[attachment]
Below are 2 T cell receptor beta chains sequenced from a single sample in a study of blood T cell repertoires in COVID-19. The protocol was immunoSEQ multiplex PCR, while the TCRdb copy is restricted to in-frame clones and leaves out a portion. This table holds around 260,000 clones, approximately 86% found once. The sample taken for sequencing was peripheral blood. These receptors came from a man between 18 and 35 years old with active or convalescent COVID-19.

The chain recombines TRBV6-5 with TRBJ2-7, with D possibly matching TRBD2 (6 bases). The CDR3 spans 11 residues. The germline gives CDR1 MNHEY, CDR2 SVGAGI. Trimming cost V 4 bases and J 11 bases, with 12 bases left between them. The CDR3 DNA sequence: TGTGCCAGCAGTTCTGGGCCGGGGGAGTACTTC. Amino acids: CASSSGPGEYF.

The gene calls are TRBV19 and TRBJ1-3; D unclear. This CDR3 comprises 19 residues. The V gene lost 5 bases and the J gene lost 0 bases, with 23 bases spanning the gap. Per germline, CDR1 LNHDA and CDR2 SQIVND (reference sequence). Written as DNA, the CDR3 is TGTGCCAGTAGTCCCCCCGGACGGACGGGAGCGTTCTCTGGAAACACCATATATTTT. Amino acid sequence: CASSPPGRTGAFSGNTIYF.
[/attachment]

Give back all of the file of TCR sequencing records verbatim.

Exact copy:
Below are 2 T cell receptor beta chains sequenced from a single sample in a study of blood T cell repertoires in COVID-19. The protocol was immunoSEQ multiplex PCR, while the TCRdb copy is restricted to in-frame clones and leaves out a portion. This table holds around 260,000 clones, approximately 86% found once. The sample taken for sequencing was peripheral blood. These receptors came from a man between 18 and 35 years old with active or convalescent COVID-19.

The chain recombines TRBV6-5 with TRBJ2-7, with D possibly matching TRBD2 (6 bases). The CDR3 spans 11 residues. The germline gives CDR1 MNHEY, CDR2 SVGAGI. Trimming cost V 4 bases and J 11 bases, with 12 bases left between them. The CDR3 DNA sequence: TGTGCCAGCAGTTCTGGGCCGGGGGAGTACTTC. Amino acids: CASSSGPGEYF.

The gene calls are TRBV19 and TRBJ1-3; D unclear. This CDR3 comprises 19 residues. The V gene lost 5 bases and the J gene lost 0 bases, with 23 bases spanning the gap. Per germline, CDR1 LNHDA and CDR2 SQIVND (reference sequence). Written as DNA, the CDR3 is TGTGCCAGTAGTCCCCCCGGACGGACGGGAGCGTTCTCTGGAAACACCATATATTTT. Amino acid sequence: CASSPPGRTGAFSGNTIYF.